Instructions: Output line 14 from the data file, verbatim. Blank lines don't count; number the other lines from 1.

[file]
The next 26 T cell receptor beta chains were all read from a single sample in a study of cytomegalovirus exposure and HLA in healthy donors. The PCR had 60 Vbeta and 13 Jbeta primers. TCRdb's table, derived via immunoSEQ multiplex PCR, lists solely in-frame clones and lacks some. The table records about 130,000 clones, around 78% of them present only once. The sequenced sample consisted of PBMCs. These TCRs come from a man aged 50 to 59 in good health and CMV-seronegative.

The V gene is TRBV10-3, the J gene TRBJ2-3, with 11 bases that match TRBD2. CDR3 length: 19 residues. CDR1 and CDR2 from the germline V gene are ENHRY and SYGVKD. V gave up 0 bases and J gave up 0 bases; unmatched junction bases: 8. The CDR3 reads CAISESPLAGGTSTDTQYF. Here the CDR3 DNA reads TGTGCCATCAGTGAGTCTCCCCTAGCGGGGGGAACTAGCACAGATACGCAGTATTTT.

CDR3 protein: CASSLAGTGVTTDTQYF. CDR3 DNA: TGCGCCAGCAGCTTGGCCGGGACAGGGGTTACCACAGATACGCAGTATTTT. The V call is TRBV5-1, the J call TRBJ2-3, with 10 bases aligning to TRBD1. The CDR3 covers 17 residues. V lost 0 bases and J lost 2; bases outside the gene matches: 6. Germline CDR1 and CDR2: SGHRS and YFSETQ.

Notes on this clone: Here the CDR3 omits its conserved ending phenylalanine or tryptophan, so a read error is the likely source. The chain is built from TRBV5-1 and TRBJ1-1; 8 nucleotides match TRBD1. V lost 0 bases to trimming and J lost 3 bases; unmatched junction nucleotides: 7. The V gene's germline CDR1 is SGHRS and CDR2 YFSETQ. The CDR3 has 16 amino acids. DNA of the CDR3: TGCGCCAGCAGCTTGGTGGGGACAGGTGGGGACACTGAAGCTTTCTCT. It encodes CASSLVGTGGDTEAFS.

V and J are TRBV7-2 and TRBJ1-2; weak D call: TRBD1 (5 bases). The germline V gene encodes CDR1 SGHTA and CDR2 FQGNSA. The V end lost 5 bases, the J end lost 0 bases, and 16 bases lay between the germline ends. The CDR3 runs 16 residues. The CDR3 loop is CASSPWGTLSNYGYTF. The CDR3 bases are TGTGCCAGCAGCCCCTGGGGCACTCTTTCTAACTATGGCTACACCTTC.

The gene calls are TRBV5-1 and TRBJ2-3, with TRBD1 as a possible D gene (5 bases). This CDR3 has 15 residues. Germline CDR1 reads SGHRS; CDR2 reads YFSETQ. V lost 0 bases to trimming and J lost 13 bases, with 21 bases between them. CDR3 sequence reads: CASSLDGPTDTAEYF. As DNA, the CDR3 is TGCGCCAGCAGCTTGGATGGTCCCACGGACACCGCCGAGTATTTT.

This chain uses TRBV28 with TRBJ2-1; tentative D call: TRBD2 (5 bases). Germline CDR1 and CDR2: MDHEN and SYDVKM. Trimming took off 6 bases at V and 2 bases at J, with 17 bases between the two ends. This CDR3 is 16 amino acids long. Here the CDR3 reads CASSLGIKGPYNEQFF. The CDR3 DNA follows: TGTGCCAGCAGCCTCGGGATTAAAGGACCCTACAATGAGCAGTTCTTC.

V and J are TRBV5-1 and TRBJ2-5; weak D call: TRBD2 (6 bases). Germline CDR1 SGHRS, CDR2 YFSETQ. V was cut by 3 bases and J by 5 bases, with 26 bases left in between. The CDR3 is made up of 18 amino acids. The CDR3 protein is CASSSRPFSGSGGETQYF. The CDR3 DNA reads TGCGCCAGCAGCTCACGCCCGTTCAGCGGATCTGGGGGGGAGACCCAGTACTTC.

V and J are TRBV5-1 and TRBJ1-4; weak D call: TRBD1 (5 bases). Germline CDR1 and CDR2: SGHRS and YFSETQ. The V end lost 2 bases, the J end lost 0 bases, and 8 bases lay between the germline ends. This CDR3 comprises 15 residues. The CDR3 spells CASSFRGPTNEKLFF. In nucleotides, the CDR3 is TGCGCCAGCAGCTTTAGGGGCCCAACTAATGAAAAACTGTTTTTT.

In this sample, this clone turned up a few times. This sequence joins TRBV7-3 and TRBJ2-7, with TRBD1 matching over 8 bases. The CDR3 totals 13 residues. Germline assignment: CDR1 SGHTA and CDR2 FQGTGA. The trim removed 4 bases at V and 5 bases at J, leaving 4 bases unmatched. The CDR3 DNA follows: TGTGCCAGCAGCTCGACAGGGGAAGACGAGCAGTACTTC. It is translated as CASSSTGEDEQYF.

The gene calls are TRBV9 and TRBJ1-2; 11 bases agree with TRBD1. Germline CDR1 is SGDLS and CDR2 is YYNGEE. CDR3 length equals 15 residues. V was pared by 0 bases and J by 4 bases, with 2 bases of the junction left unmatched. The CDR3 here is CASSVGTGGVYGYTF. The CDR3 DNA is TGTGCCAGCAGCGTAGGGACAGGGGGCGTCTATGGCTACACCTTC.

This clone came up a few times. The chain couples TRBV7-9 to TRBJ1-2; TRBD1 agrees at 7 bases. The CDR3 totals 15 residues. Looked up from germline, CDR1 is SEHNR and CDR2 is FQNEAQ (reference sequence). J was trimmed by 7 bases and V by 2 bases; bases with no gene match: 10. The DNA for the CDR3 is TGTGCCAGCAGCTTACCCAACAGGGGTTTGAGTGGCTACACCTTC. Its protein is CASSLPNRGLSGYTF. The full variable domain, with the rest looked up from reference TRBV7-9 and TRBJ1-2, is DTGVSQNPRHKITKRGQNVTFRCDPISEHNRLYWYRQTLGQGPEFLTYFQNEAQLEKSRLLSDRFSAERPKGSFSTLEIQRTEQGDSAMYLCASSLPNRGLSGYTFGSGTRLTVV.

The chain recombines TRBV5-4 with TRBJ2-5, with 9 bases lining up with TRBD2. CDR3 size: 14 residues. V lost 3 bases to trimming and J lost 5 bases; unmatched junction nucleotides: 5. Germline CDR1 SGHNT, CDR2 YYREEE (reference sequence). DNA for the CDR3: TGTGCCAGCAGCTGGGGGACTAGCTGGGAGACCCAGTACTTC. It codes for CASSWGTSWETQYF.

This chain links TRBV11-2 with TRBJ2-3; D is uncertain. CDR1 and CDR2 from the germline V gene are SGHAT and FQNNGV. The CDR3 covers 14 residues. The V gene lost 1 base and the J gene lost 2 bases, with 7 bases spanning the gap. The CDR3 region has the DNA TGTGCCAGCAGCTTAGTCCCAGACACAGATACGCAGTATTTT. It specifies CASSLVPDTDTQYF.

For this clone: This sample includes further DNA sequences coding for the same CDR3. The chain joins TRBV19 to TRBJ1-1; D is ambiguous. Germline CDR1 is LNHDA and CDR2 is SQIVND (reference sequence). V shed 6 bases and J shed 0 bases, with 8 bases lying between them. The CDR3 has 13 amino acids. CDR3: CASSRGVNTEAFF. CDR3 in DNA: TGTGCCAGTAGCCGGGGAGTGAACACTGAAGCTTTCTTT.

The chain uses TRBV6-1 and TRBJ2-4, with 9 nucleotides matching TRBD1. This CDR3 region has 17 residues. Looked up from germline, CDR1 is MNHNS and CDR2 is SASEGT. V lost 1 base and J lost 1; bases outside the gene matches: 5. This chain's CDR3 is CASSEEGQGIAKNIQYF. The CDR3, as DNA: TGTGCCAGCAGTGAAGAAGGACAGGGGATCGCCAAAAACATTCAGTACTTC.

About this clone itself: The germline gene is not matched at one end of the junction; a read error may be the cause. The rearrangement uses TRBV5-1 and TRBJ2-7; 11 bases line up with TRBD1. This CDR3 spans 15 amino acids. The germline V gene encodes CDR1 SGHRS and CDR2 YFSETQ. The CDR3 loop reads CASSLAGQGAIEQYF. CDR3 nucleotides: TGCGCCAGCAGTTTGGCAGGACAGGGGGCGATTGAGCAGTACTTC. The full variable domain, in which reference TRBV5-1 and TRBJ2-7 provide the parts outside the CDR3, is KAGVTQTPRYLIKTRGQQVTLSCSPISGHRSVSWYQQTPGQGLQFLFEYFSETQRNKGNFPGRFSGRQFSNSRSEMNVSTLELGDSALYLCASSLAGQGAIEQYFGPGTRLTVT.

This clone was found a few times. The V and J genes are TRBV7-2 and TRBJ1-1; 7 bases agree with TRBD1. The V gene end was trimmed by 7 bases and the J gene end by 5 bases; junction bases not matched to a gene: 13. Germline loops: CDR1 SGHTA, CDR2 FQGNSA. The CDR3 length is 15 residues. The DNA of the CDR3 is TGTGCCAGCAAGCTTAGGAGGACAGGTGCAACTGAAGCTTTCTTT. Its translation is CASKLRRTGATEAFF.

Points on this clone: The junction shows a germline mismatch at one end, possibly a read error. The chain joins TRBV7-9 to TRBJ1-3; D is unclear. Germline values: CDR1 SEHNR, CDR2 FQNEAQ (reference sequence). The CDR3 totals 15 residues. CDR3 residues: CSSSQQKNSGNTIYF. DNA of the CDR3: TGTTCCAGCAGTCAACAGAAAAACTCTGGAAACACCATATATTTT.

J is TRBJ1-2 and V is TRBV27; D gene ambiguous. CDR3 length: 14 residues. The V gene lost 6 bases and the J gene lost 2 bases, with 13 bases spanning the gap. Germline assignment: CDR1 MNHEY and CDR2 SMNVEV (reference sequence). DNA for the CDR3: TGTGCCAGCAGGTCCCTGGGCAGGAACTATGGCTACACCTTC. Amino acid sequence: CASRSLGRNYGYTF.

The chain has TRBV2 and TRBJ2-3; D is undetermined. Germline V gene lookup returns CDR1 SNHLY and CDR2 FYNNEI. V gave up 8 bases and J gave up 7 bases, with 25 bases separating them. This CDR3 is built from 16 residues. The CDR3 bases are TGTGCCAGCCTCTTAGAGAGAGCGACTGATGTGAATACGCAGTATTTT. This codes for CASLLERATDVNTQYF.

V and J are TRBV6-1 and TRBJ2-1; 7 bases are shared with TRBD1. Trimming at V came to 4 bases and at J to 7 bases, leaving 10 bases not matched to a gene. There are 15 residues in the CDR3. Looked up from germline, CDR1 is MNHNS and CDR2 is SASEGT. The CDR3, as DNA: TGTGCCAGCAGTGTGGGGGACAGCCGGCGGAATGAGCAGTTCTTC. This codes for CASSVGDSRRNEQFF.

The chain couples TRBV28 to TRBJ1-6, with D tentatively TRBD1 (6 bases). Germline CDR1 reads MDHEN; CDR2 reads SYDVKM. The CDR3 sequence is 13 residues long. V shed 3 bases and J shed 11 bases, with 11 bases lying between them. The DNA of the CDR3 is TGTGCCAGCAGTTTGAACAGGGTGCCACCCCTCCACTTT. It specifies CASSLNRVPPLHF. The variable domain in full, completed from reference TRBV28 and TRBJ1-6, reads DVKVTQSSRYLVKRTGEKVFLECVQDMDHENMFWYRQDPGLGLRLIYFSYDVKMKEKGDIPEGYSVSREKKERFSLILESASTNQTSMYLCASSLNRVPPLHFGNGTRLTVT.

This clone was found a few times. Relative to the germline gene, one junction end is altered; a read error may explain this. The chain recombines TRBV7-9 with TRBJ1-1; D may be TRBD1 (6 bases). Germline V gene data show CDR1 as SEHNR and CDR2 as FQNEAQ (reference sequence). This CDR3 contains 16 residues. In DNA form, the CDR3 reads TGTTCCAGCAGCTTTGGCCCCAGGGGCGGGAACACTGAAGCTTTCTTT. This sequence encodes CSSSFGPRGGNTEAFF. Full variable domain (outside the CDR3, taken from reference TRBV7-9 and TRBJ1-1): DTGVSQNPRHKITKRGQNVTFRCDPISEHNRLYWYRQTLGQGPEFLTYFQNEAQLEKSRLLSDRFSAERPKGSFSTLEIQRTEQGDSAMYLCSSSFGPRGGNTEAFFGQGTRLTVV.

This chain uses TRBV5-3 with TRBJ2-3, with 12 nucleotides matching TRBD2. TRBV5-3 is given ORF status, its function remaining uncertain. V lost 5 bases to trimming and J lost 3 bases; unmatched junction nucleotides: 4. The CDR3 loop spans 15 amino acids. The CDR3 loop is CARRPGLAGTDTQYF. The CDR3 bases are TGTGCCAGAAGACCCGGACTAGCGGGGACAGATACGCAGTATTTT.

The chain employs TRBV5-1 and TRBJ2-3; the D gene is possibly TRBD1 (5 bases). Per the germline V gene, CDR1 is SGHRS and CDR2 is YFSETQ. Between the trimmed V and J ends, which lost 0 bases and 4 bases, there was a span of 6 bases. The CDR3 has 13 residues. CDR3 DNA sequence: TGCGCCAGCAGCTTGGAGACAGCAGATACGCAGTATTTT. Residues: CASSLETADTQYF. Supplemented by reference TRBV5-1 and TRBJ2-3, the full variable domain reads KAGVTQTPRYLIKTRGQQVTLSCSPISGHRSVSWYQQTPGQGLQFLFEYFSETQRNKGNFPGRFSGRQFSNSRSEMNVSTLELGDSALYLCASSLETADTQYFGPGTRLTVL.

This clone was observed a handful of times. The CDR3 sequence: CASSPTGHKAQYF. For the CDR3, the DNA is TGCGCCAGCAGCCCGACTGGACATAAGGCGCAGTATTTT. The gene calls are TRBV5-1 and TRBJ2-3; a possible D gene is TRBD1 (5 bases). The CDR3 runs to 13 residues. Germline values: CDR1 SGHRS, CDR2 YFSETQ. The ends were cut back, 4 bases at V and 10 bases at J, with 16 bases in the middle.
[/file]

This chain links TRBV11-2 with TRBJ2-3; D is uncertain. CDR1 and CDR2 from the germline V gene are SGHAT and FQNNGV. The CDR3 covers 14 residues. The V gene lost 1 base and the J gene lost 2 bases, with 7 bases spanning the gap. The CDR3 region has the DNA TGTGCCAGCAGCTTAGTCCCAGACACAGATACGCAGTATTTT. It specifies CASSLVPDTDTQYF.